Charitable donations do provide a reduction in your taxes, but it’s not the huge reduction that many people often think they are or expect that they are.

To understand the benefit that charitable donations give to your taxes, first you have to understand how income taxes work. This is something that many people surprisingly misunderstand.

When you earn ordinary income from working at a job, you have to pay income taxes on it. We all know that, of course. What many people don’t quite understand is how the amount you pay is calculated.

Let’s say you are a single person earning $50,000 this year. To figure out how much taxes you have to pay, you have to look at the income tax rate table. For 2011, it looks like this for single people (there’s a different table for married couples):

For income between $0 and $8,500, you pay 10% in taxes.

For income between $8,500 and $34,500, you pay 15% in taxes.

For income between $34,500 and $83,600, you pay 25% in taxes.

For income between $83,600 and $174,400, you pay 28% in taxes.

For income between $174,400 and $379,150, you pay 33% in taxes.

For income over $379,150, you pay 35% in taxes.

So, as I mentioned, we’re looking at a single person who makes $50,000 a year.

For the first $8,500 of that (the $0 to $8,500 bracket), that person has to pay 10% of the income in taxes. That’s $850 for this bracket (that’s 10% of $8,500).

For the next $26,000 of that (the $8,500 to $34,500 bracket), that person has to pay 15% of the income in taxes. That’s $3,900 for this bracket (15% of $26,000).

For the rest of his pay ($15,500), that person is in the $34,500 to $83,600 bracket, which means that person has to pay 25% of that portion of his income in taxes. That’s $3,875 for this bracket (25% of $15,500).

To figure up the person’s total tax bill, they simply add together those pieces, which totals $8,625. This person will owe $8,625 on their taxes this year.

Now, how can a person lower that amount? The most common way is through deductions. The government gives out standard deductions each year on a person’s taxes. For 2011, that amount is $5,800 for a single person. How that works is that you simply subtract that deduction from the total amount of income the person earned for the year. So, this person’s income for tax purposes is actually $44,200.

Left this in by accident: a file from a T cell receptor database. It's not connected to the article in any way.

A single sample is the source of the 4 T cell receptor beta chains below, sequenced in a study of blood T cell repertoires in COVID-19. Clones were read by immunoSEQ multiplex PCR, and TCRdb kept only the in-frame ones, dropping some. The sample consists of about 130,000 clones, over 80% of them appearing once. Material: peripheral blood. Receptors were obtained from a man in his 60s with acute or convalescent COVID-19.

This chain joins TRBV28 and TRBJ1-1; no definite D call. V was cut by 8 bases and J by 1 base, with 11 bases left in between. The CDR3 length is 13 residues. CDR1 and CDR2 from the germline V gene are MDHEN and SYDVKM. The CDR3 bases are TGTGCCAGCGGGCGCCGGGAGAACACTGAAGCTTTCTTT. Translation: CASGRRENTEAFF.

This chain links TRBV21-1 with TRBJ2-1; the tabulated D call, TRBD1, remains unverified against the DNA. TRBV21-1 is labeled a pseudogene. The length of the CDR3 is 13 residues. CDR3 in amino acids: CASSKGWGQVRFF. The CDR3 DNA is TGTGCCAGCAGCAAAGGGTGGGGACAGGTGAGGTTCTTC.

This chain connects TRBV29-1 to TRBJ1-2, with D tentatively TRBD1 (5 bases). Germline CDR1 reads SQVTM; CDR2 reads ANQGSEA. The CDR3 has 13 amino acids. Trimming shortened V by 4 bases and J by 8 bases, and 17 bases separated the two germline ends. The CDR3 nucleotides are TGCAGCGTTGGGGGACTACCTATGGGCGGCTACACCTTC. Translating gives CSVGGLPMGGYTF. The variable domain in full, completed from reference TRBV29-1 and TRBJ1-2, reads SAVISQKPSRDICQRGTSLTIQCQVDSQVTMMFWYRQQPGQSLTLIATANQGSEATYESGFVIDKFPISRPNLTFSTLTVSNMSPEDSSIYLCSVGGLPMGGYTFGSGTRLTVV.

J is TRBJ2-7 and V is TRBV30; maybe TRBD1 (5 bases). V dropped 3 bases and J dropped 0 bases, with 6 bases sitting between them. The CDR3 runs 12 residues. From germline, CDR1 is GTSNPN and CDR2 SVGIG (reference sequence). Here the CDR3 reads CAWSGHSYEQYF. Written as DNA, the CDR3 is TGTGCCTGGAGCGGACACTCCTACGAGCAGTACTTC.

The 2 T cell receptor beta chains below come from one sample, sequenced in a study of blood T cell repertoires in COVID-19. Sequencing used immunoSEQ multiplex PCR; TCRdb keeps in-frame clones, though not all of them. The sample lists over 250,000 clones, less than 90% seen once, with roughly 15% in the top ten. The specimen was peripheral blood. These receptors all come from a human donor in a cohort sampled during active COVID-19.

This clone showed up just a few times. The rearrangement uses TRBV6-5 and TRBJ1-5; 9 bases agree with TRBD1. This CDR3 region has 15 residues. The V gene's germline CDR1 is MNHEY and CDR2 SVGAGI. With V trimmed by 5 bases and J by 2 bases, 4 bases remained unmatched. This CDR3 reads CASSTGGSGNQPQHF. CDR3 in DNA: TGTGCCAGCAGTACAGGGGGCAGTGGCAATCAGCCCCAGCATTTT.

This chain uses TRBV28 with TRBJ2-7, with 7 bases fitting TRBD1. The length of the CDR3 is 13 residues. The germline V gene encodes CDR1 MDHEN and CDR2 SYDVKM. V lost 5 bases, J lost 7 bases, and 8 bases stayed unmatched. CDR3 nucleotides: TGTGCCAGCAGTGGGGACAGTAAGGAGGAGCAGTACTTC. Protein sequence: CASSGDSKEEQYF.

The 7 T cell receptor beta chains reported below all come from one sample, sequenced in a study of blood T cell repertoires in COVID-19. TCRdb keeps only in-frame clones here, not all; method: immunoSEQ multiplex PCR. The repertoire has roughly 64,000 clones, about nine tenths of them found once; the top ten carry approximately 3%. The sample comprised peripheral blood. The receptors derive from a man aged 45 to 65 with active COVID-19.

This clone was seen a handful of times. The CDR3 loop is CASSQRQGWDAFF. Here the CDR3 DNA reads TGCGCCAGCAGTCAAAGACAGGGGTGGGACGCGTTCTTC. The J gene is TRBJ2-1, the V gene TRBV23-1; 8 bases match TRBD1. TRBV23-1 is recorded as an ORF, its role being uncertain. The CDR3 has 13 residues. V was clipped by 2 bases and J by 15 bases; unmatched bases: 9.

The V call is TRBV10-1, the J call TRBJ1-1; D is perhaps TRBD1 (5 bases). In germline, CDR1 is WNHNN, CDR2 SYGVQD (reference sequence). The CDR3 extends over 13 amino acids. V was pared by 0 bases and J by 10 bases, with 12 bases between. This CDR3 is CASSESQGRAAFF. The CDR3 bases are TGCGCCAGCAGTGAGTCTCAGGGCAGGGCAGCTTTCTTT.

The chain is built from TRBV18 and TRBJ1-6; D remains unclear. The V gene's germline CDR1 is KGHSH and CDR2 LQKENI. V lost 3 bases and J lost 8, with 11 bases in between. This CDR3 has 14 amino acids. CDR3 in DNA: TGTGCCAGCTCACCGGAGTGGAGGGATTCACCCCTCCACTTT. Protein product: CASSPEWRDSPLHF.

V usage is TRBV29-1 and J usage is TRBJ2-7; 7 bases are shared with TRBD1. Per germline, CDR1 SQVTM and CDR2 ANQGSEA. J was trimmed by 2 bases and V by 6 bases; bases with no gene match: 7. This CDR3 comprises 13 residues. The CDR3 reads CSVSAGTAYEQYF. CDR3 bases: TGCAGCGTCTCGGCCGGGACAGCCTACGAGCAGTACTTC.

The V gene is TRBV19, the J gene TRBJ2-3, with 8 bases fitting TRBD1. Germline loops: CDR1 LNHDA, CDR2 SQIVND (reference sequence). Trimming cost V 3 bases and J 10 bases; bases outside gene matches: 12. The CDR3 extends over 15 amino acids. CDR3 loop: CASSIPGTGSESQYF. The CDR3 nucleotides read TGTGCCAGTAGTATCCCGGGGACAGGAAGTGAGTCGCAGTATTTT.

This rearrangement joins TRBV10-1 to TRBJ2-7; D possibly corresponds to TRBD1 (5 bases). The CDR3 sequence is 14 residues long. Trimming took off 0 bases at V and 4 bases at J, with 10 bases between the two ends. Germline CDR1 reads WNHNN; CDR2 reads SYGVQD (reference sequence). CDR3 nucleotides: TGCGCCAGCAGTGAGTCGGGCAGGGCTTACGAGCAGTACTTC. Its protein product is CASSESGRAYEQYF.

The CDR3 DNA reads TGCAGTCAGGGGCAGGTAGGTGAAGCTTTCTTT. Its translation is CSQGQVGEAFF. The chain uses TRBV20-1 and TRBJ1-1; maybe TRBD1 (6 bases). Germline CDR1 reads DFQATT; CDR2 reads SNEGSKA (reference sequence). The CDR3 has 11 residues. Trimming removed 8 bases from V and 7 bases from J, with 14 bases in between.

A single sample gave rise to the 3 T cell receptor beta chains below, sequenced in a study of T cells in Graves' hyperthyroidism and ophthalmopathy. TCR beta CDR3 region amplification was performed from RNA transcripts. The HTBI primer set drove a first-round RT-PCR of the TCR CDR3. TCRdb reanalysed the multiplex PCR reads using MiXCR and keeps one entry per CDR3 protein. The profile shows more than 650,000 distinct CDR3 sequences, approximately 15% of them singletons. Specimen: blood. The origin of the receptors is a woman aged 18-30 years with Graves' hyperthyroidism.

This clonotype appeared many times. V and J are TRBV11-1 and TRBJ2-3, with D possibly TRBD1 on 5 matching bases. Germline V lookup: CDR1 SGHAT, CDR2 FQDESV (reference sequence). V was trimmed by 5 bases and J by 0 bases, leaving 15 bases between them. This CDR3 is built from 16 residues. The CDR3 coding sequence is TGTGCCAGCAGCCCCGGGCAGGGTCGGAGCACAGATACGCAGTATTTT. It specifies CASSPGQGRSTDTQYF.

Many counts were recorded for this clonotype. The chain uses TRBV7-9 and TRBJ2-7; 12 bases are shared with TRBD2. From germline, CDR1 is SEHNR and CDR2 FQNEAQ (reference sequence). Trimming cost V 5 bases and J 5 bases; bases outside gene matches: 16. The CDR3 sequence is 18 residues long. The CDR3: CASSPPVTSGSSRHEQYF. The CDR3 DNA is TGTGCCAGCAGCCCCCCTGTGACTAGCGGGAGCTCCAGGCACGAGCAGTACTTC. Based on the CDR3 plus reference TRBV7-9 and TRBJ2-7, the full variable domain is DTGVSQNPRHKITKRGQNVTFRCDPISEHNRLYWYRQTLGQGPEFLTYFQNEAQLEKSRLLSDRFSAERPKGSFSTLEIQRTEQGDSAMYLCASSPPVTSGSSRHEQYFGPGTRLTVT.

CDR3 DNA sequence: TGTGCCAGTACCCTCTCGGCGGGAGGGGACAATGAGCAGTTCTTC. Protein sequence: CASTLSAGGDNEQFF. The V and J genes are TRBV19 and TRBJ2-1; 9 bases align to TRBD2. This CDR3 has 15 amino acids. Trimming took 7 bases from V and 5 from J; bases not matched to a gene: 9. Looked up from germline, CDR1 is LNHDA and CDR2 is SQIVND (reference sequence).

So, let’s look at this person’s actual taxes after their standard deduction.

For the first $8,500 of that (the $0 to $8,500 bracket), that person has to pay 10% of the income in taxes. That’s $850 for this bracket (that’s 10% of $8,500).

For the next $26,000 of that (the $8,500 to $34,500 bracket), that person has to pay 15% of the income in taxes. That’s $3,900 for this bracket (15% of $26,000).

For the rest of his pay ($9,700), that person is in the $34,500 to $83,600 bracket, which means that person has to pay 25% of that portion of his income in taxes. That’s $2,425 for this bracket (25% of $9,700).

To figure up the person’s total tax bill, they simply add together those pieces, which totals $7,175. This person will owe $7,175 on their taxes this year.

So, that person’s standard deduction on their taxes actually saved him $1,450. The standard deduction may be $5,800, but it only saved the guy $1,450 because

**the deduction just reduces his total income for the year in terms of taxes.**

Charitable giving works

*exactly*the same way. Every dollar you donate to a registered charity becomes a deduction on your taxes, just like a standard deduction.

Let’s say the person above donates $5,000 to his church (a 10% tithe) and $500 to Doctors Without Borders and another $500 to L’arche Tahoma Hope. That’s a total of $6,000 in charitable donations.

So, this person makes $50,000 a year. From that, he can subtract his standard deduction ($5,800) and he can also subtract his charitable donations ($6,000). This means that his taxable income – the amount he pays on his federal income taxes – is $38,200. Let’s look at his taxes

*now*.

For the first $8,500 of that (the $0 to $8,500 bracket), that person has to pay 10% of the income in taxes. That’s $850 for this bracket (that’s 10% of $8,500).

For the next $26,000 of that (the $8,500 to $34,500 bracket), that person has to pay 15% of the income in taxes. That’s $3,900 for this bracket (15% of $26,000).

For the rest of his pay ($3,700), that person is in the $34,500 to $83,600 bracket, which means that person has to pay 25% of that portion of his income in taxes. That’s $925 for this bracket (25% of $9,700).

To figure up the person’s total tax bill, they simply add together those pieces, which totals $5,675. This person will owe $5,675 on their taxes this year.

In other words, this person’s $6,000 charitable contribution saved them $1,500 on their taxes. That’s because the person was in the 25% tax bracket before the donation

*and*in the 25% tax bracket after the donation, which means that they essentially saved 25% of their donation on their taxes. (Sometimes, a donation will drop you to a lower tax bracket, which is fine.)

**So, charitable donations are a great thing and they do offer some tax savings, but you don’t save $1 for every dollar you donate. Instead, you often reduce your tax bill roughly a quarter or so for every dollar you donate.**That’s still a great little bonus.

Hopefully that clears things up for you!